The thing is, that Hodgepodge, well, it kinda was right? I mean, it’s not like it was an untrue statement. Look how few opening day 2022 players are still here, which in and of itself is more reinforcement as to why to this group, it likely isn’t a thing.

Tonight I’ll be on a Boston Podcast and I guarantee I’ll spend a healthy amount of air time explaining how a rebuild works in a small market. See, the Red Sox as currently constructed are very much so in their minds in a rebuild. They know they aren’t really in the AL East race, they know they have to wait for the development system to provide, but they also have some big names locked up and they’ll add to that list the entire duration of their “build”. Teams like the Pirates, Reds, Nationals, Arizona, Baltimore, you know the characters, they all strip down to said hodgepodge and to big market fans, it looks like it’s all about that top pick. In reality, it’s about thinking not enough is the same as none. Fans disagree, but it’s just not the same game for everyone.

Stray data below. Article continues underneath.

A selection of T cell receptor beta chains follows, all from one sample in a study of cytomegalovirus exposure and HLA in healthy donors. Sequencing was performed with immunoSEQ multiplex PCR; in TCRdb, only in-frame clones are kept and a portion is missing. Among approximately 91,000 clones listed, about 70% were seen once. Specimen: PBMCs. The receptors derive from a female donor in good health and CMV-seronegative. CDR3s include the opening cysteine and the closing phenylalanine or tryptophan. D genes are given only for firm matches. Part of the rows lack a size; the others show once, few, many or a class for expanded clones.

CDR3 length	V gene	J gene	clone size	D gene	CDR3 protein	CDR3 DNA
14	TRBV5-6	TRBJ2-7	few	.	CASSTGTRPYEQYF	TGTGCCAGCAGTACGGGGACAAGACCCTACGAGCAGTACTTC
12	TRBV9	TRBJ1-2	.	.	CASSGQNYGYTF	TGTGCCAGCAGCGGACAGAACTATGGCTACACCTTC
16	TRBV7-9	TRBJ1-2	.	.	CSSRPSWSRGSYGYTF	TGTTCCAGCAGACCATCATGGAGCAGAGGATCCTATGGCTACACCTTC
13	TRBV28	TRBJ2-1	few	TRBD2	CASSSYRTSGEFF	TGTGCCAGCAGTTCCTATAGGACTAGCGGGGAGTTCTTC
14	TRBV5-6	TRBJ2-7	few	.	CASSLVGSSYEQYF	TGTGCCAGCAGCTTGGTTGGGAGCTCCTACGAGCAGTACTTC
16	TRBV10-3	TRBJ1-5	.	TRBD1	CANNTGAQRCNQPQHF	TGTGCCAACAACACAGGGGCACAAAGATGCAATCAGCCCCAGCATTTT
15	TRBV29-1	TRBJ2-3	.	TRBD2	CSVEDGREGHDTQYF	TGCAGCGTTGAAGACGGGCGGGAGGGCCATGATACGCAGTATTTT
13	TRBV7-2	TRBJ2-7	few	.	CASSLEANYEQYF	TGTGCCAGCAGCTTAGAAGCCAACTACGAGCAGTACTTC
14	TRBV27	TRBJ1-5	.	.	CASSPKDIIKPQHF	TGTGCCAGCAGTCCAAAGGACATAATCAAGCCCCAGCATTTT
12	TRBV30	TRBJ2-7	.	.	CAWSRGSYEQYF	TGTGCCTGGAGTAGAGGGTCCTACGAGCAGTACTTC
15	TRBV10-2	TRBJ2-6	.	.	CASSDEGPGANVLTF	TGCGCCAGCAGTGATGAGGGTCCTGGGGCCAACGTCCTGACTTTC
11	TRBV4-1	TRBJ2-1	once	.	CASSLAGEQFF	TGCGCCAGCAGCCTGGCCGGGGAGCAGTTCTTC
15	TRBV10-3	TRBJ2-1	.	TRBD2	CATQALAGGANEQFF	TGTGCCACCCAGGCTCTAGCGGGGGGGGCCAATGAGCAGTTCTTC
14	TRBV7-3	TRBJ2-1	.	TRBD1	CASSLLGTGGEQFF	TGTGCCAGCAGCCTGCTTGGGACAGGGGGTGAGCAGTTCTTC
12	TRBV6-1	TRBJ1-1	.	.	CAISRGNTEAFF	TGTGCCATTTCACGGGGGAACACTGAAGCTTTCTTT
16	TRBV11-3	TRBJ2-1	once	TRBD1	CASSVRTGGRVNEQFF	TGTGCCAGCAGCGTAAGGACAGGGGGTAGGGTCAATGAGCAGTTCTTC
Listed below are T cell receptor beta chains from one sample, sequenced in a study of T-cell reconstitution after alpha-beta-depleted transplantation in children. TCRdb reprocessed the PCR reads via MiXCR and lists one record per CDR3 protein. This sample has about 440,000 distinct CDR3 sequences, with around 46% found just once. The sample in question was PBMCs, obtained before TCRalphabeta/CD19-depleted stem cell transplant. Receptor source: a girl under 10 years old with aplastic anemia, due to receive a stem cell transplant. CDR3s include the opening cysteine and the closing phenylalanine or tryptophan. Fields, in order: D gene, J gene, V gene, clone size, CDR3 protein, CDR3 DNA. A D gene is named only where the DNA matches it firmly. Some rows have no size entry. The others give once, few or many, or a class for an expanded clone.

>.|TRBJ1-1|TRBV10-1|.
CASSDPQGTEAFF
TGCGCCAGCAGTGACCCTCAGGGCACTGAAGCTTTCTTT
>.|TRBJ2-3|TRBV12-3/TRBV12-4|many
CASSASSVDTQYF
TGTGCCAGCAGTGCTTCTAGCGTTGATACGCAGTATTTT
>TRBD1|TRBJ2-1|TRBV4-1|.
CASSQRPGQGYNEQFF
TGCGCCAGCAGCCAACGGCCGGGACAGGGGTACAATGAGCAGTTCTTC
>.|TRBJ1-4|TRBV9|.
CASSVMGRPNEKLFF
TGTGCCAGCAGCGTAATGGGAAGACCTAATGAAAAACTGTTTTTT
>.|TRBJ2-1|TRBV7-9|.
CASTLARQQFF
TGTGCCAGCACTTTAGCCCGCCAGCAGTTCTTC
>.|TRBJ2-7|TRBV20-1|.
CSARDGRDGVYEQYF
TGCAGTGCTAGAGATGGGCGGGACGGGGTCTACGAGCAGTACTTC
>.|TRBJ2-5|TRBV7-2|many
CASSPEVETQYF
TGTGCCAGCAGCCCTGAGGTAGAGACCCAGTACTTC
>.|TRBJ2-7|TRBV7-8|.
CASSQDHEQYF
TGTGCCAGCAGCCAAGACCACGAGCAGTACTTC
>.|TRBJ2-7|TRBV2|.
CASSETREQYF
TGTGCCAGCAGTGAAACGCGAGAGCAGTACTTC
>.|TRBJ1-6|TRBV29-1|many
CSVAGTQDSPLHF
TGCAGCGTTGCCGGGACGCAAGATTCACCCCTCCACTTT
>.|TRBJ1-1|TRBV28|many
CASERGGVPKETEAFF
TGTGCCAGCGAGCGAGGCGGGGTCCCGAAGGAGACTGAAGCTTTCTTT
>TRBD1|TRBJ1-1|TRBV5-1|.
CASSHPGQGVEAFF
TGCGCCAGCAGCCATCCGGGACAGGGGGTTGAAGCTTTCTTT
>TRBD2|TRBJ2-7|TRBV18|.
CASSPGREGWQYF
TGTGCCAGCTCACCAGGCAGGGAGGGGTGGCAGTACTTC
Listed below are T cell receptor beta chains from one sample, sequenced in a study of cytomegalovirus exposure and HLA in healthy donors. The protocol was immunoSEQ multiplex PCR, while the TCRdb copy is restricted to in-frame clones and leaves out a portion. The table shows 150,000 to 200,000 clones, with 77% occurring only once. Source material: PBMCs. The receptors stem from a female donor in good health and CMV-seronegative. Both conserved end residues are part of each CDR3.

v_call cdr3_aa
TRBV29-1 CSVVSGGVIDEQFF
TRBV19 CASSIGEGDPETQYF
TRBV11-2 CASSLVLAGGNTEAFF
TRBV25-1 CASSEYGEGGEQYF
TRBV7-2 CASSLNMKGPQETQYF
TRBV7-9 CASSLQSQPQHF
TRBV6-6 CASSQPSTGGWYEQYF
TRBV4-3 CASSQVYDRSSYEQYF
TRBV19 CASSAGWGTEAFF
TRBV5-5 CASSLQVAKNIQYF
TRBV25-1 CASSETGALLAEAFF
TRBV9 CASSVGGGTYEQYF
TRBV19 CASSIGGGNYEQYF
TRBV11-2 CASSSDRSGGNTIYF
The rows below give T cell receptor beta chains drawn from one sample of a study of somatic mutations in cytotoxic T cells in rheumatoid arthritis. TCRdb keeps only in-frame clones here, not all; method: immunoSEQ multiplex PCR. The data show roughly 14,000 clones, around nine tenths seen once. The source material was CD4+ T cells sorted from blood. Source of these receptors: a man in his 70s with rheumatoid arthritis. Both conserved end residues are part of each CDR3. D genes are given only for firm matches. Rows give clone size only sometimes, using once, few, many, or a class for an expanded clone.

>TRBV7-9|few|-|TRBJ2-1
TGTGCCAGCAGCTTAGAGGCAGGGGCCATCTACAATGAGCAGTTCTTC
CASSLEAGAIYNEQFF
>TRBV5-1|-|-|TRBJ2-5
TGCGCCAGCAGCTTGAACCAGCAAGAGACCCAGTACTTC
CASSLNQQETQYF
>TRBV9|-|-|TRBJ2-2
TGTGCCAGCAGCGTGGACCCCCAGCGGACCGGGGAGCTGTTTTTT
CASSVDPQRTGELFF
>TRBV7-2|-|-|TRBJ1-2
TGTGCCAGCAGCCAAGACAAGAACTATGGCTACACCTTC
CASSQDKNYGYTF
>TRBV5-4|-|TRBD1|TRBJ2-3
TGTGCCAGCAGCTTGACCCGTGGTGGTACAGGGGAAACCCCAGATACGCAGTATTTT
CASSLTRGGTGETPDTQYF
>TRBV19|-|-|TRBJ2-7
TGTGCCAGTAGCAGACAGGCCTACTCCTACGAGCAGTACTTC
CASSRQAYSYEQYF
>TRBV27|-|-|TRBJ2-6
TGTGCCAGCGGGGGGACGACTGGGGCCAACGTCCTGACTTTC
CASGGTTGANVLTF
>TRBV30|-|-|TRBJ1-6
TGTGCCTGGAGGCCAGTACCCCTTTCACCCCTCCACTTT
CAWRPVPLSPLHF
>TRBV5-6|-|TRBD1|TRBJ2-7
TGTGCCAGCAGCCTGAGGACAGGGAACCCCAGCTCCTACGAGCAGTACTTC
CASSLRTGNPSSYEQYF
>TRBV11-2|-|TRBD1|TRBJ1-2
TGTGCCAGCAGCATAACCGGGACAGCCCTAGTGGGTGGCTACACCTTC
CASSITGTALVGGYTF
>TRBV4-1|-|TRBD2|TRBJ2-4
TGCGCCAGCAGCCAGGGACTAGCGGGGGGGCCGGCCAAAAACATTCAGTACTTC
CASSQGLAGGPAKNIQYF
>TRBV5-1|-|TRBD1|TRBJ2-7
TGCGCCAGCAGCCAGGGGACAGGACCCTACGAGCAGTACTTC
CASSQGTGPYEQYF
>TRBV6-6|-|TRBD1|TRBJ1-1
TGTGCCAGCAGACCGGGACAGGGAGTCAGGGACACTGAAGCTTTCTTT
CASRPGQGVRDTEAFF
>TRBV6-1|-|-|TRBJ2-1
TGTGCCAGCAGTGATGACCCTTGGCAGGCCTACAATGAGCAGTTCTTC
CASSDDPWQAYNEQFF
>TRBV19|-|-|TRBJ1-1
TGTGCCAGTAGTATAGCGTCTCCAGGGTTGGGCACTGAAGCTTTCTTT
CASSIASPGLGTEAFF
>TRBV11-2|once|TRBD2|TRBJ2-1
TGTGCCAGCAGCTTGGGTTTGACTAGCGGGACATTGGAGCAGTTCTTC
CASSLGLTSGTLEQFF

Long way of saying, I don’t get mad about comments like that because quite honestly it’s a bit true, and it comes from genuinely not understanding the thought process as opposed to spite. I’d imagine most of the players get that aspect too, if they remember it at all by in large.

Question 5

Is Roansy already our best pitcher? Keller might have the best stuff, but Contreras gets guys out most consistently. – Ed Fleming

I mean, we’re through 1 trip through the rotation at this point. Obviously we’re going to see as the season plays out.

That said, I can see that being our takeaway by season’s end. Roansy has yet to really have the league push back and I can count on one hand how often that happens. Think about how improbable Spencer Strider’s story in Atlanta is. Gets called up and just hasn’t looked back, hell the Braves didn’t even know this was what was going to happen.